Over the weekend, Amazon CEO Jeff Bezos, whose Instagram page is usually about business meetings and family life, shared a pair of angry, profanity-laced emails sent to him by very unhappy customers. Both emails were both from Amazon users who wrote to criticize Bezos and his company for supporting the Black Lives Matter movement.
According to screen grabs shared by Bezos, one of those messages came from a person named “Macy,” who introduced her email with the subject line “All lives matter.” She called Amazon’s featuring a “Black Lives Matter” banner on its homepage “disturbing” and “offensive.”
The other, sent by a person named “Dave,” outright called Bezos “a perfect a** hole” for supporting the civil rights movement. “I was placing an order with your company when I discovered your statement of support for Black Lives Matter… I canceled my order and know for a fact that I won’t be the only one,” he wrote. “Maintain your stance and we will watch your profits decline and laugh about it. My business relationship with you is over.”
Bezos fired back at Dave publicly on Instagram, writing, “This sort of hate shouldn’t be allowed to hide in the shadows. It’s important to make it visible.”
“And, Dave, you’re the kind of customer I’m happy to lose,” he added.
Amazon was among the first “Big Tech” companies to respond to the public outcry in the wake of George Floyd’s tragic death in police custody last month.
On May 31, Amazon posted an official statement on Twitter, declaring that the company “stands in solidarity with the Black community…in the fight against systematic racism and injustice.” Bezos himself also shared readings on social media, calling for awareness among his fellow CEOs and business leaders.
However, Amazon’s heroic gesture, along with Bezos’ latest Instagram posts, quickly faced blowback from its own employees and civil rights groups alike.
Two days after Amazon published its statement on George Floyd, an Amazon workers group with a Twitter handle called “We Won’t Build It,” called out Amazon’s business contacts with law enforcement agencies, including selling facial recognition software to police, as an obvious conflict of interest in its pro-Black Lives Matter campaign. “Which police contracts have you cut? How many remain?” the workers group asked.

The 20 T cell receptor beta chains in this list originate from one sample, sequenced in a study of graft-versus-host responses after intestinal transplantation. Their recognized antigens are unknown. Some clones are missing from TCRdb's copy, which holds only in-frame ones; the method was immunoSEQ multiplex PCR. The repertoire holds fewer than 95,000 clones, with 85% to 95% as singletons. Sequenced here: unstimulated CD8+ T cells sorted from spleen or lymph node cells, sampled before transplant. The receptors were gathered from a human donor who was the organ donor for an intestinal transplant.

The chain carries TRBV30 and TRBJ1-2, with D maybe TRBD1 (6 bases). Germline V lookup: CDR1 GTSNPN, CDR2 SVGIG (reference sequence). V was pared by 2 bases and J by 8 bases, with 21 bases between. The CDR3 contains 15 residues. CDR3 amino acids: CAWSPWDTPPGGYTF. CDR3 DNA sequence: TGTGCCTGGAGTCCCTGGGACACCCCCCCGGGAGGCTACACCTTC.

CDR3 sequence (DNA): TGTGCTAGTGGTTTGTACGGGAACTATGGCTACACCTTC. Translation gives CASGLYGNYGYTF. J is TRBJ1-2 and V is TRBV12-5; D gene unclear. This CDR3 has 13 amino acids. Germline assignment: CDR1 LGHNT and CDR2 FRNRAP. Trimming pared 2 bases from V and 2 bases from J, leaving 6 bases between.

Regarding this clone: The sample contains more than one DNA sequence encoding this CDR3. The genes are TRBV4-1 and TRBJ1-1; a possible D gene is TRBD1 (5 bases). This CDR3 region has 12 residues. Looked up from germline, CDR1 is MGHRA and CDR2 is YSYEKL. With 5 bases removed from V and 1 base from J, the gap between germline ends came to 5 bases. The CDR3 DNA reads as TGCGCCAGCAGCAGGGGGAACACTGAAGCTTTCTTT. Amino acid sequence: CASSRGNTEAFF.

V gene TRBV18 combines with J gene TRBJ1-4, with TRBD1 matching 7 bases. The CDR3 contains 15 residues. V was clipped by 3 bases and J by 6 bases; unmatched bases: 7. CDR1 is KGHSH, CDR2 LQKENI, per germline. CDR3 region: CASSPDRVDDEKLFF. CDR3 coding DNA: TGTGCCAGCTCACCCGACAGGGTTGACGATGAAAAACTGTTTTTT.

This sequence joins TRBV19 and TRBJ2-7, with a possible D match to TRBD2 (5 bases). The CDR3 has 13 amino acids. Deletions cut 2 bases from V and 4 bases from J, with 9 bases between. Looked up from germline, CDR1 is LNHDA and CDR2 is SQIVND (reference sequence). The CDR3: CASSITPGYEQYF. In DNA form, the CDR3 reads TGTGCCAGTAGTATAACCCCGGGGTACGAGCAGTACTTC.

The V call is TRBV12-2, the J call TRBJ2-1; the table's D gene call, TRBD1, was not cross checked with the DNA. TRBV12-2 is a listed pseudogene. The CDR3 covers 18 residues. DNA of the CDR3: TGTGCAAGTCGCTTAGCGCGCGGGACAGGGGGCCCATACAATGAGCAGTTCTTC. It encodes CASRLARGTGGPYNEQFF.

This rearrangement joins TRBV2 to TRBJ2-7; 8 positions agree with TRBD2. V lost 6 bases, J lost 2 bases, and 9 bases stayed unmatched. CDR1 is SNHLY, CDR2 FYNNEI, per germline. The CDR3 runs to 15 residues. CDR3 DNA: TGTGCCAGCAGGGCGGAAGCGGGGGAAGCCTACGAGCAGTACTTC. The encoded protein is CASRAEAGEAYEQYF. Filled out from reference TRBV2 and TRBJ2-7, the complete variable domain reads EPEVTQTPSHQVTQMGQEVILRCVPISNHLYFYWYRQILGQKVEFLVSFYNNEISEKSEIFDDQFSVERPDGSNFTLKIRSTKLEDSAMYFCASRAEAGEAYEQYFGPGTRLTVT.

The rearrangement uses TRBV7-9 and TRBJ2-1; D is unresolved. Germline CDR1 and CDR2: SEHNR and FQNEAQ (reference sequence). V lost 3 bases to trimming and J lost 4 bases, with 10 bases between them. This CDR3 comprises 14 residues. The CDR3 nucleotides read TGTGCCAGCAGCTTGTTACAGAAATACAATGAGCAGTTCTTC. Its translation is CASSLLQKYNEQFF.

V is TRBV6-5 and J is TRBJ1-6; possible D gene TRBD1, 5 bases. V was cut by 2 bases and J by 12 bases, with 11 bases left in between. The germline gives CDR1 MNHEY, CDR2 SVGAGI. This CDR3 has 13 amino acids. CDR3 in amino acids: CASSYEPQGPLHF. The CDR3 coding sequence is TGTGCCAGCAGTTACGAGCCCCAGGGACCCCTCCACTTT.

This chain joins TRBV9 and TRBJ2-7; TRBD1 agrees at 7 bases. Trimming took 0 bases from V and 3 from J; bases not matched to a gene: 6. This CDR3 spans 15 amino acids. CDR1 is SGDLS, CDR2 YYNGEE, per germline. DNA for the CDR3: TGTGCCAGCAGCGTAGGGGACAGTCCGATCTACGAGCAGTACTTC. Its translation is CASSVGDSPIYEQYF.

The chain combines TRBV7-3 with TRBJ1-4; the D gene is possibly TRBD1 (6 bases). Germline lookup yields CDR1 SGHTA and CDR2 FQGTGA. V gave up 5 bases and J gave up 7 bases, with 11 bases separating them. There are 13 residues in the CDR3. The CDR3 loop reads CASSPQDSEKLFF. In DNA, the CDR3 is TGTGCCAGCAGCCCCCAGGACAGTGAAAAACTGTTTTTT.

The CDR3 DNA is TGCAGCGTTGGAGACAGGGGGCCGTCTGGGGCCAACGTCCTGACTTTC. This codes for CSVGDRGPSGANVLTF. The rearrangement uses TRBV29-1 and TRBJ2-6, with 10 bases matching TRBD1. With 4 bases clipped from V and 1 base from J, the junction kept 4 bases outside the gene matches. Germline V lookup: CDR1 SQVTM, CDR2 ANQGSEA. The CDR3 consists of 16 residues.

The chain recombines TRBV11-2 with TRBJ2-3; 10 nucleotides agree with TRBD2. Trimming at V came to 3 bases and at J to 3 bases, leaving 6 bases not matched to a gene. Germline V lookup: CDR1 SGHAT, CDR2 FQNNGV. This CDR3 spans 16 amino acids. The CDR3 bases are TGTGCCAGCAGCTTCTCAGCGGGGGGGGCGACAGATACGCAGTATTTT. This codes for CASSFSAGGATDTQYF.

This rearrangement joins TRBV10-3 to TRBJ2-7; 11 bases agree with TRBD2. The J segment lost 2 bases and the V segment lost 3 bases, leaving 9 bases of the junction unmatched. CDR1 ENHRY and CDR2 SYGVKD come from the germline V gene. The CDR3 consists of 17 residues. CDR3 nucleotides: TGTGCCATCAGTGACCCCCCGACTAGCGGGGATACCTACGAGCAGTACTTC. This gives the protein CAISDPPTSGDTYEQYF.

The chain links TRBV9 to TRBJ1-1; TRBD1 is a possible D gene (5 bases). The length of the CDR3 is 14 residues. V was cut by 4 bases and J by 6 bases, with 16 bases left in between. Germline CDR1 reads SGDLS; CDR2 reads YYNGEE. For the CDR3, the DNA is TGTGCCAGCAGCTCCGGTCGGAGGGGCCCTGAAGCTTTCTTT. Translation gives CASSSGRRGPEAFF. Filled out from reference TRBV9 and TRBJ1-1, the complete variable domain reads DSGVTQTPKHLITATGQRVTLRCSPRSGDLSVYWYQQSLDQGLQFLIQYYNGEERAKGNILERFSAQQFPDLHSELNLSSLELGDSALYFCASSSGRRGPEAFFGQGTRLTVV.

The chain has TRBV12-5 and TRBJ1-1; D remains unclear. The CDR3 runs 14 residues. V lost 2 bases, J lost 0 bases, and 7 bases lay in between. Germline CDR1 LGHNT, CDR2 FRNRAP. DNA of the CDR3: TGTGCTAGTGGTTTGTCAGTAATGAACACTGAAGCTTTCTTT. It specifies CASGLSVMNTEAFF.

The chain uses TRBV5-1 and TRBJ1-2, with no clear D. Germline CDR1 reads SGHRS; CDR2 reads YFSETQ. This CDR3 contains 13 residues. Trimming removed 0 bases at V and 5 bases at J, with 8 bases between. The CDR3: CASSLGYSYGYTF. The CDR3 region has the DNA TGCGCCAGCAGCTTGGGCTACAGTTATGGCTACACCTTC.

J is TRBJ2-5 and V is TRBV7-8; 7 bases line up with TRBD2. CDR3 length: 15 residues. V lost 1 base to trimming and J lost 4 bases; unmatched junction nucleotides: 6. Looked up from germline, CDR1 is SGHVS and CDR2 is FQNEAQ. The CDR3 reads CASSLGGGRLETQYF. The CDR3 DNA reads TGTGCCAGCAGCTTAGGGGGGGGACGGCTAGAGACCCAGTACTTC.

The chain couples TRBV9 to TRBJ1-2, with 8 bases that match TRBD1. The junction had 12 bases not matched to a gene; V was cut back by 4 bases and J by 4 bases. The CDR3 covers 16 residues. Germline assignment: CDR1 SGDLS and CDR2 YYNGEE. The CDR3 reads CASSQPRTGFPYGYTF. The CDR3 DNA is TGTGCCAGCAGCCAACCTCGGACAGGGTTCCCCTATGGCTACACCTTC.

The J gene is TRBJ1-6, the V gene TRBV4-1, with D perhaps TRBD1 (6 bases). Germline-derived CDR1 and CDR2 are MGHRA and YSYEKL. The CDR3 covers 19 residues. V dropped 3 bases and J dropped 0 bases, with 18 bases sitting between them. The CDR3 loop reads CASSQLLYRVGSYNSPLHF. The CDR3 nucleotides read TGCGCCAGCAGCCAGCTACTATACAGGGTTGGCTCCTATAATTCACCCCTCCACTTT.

Other watchdogs took issue with Amazon’s link to far-right news publications and its recent poor track record of protecting warehouse employees during the pandemic. “Funny coming from the company that fired a Black man for asking for safer working conditions during [COVID-19], sells Nazi flags and remains the last large advertiser on Breitbart, which once featured a ‘Black Crime’ section, despite being asked to stop by 600+ of your diverse workers,” the activism group Sleep Giants commented under Amazon’s statement on May 31.
Reactions to Bezos’ weekend Instagram shares were mixed, too. While an overwhelming bunch applauded his response to those emails, some took the opportunity to press Bezos to address Amazon’s other longstanding issues, such as workplace safety and tax avoidance.
“Your abusive business model is not admirable,” wrote an Instagram user on Sunday. “You don’t get to act like you care about people, when you don’t even care about your employees.”
“Pay your taxes,” replied another.